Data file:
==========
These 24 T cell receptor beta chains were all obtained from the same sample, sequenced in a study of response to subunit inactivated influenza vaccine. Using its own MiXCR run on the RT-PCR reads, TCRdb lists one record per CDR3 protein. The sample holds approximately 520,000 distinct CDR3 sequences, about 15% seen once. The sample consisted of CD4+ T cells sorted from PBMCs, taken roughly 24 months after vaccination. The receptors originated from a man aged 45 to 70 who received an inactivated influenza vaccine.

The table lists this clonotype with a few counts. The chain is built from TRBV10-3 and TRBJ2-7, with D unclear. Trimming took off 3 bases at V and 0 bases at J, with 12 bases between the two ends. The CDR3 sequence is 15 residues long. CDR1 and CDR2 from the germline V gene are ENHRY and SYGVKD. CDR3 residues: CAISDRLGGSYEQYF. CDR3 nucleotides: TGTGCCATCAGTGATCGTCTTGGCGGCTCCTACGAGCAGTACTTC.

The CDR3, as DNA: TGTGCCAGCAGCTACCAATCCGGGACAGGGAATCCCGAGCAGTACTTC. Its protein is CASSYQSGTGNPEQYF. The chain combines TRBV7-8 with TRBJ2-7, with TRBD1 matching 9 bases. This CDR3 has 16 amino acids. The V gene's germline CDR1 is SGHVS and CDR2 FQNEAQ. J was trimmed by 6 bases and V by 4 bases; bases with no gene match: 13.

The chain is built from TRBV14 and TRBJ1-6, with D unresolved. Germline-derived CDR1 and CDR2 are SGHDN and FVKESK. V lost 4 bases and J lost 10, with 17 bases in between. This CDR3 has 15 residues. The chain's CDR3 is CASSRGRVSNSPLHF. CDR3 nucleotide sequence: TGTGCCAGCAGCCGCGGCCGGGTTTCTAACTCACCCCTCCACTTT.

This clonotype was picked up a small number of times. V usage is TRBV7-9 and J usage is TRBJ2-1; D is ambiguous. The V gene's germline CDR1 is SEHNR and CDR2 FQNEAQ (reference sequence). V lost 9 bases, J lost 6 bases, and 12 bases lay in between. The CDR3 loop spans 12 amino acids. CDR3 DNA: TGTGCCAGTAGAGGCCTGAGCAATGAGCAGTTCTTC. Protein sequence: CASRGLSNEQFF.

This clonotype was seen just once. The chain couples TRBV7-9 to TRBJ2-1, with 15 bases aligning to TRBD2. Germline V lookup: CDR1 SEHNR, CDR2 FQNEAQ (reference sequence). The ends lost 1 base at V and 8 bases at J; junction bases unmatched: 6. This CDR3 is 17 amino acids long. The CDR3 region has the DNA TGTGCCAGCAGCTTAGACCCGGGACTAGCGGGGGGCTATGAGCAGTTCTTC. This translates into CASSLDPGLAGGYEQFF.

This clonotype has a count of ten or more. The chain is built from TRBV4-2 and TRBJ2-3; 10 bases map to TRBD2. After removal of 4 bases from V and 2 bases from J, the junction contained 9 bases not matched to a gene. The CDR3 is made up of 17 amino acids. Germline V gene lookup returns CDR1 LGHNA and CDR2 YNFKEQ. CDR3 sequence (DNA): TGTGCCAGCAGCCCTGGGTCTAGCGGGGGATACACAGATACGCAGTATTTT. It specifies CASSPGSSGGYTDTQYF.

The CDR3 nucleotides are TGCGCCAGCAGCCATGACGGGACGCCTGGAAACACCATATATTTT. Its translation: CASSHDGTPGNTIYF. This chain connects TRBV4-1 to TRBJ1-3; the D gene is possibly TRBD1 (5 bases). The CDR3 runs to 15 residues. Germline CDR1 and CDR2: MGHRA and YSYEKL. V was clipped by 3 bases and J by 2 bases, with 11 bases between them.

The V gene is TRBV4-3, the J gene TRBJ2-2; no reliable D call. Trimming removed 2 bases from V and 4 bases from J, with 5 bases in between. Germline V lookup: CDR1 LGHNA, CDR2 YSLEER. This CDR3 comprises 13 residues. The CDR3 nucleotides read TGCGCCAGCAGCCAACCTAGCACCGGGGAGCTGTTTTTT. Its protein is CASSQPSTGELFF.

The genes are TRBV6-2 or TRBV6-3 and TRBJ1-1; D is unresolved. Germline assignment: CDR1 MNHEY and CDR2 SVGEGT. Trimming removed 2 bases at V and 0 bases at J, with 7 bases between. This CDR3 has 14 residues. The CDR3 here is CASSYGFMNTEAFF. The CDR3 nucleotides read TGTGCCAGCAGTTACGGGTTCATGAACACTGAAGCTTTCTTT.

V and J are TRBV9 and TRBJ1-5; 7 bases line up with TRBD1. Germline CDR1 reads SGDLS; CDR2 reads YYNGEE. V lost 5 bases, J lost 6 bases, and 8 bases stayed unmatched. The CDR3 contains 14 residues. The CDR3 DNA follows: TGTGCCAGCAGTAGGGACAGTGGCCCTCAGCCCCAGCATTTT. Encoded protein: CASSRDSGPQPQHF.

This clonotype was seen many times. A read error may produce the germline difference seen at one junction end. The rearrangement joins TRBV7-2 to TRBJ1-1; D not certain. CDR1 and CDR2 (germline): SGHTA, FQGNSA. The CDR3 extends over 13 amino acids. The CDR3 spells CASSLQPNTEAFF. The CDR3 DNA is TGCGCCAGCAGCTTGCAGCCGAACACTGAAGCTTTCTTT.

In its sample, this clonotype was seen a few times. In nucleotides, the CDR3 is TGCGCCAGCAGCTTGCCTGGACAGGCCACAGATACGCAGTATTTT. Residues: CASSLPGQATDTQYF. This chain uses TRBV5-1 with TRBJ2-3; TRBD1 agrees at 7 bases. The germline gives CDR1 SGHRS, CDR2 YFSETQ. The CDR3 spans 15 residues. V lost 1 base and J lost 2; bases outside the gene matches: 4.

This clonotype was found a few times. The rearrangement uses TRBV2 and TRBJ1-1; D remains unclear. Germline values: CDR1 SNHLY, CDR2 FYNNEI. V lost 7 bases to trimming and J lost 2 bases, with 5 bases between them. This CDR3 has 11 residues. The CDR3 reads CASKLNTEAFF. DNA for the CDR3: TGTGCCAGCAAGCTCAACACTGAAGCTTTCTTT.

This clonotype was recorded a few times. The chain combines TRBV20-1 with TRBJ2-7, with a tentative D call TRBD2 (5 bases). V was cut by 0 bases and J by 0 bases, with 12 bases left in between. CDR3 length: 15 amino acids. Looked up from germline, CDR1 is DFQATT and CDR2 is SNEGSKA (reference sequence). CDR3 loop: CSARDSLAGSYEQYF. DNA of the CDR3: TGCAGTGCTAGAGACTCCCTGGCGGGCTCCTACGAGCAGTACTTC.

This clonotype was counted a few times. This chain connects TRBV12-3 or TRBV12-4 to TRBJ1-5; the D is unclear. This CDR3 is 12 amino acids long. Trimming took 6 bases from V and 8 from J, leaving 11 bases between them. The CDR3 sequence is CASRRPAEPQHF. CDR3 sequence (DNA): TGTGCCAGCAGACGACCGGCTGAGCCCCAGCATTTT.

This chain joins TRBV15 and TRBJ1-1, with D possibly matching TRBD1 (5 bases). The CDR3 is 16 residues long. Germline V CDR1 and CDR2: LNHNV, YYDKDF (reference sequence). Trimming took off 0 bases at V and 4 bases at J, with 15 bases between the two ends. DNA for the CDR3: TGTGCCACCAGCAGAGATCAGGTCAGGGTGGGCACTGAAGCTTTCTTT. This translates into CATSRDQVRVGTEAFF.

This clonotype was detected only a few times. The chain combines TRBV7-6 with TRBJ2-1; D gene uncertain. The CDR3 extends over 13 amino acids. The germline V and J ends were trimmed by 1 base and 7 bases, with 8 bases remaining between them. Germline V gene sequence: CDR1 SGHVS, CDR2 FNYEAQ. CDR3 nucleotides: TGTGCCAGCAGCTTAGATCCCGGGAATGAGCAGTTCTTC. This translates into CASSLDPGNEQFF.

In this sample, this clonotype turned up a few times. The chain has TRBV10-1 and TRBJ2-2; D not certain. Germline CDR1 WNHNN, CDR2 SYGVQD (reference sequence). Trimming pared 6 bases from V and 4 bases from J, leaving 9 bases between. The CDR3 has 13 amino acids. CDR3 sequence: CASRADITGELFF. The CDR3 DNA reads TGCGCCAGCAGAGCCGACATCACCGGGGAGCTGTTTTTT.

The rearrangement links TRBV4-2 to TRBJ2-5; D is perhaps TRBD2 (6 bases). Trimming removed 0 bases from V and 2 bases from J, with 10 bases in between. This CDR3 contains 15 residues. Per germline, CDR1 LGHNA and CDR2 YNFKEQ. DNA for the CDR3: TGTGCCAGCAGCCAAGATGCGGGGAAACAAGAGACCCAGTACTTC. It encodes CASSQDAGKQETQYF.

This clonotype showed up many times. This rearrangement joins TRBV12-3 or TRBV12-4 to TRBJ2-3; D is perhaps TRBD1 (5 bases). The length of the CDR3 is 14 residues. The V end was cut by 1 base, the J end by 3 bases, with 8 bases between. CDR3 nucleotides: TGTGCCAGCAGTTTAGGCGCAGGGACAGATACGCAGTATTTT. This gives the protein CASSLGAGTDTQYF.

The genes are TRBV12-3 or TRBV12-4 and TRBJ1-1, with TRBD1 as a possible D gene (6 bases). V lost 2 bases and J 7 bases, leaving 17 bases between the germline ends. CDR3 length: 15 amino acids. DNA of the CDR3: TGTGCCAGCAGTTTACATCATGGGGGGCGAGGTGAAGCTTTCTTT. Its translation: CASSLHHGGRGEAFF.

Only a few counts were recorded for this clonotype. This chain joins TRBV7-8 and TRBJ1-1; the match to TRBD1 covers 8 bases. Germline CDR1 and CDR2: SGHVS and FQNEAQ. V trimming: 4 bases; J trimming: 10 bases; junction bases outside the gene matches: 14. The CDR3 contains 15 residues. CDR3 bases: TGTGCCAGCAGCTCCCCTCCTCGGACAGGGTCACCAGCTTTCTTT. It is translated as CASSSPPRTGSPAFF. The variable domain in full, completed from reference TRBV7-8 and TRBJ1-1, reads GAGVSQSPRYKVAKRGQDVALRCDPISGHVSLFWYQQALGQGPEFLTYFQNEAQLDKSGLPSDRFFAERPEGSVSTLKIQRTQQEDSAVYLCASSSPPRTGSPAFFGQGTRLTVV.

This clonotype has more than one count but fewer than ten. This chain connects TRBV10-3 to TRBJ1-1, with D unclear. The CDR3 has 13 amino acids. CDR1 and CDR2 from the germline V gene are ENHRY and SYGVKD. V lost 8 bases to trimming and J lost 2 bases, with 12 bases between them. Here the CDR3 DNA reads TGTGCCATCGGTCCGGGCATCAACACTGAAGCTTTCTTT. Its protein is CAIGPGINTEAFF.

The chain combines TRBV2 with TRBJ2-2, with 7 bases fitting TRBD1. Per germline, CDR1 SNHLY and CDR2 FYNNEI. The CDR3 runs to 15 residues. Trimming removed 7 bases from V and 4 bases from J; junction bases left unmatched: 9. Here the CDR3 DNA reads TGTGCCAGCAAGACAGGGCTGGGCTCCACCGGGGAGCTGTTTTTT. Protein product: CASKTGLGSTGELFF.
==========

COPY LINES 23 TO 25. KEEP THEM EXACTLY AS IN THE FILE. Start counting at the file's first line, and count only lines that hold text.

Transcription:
Only a few counts were recorded for this clonotype. This chain joins TRBV7-8 and TRBJ1-1; the match to TRBD1 covers 8 bases. Germline CDR1 and CDR2: SGHVS and FQNEAQ. V trimming: 4 bases; J trimming: 10 bases; junction bases outside the gene matches: 14. The CDR3 contains 15 residues. CDR3 bases: TGTGCCAGCAGCTCCCCTCCTCGGACAGGGTCACCAGCTTTCTTT. It is translated as CASSSPPRTGSPAFF. The variable domain in full, completed from reference TRBV7-8 and TRBJ1-1, reads GAGVSQSPRYKVAKRGQDVALRCDPISGHVSLFWYQQALGQGPEFLTYFQNEAQLDKSGLPSDRFFAERPEGSVSTLKIQRTQQEDSAVYLCASSSPPRTGSPAFFGQGTRLTVV.

This clonotype has more than one count but fewer than ten. This chain connects TRBV10-3 to TRBJ1-1, with D unclear. The CDR3 has 13 amino acids. CDR1 and CDR2 from the germline V gene are ENHRY and SYGVKD. V lost 8 bases to trimming and J lost 2 bases, with 12 bases between them. Here the CDR3 DNA reads TGTGCCATCGGTCCGGGCATCAACACTGAAGCTTTCTTT. Its protein is CAIGPGINTEAFF.

The chain combines TRBV2 with TRBJ2-2, with 7 bases fitting TRBD1. Per germline, CDR1 SNHLY and CDR2 FYNNEI. The CDR3 runs to 15 residues. Trimming removed 7 bases from V and 4 bases from J; junction bases left unmatched: 9. Here the CDR3 DNA reads TGTGCCAGCAAGACAGGGCTGGGCTCCACCGGGGAGCTGTTTTTT. Protein product: CASKTGLGSTGELFF.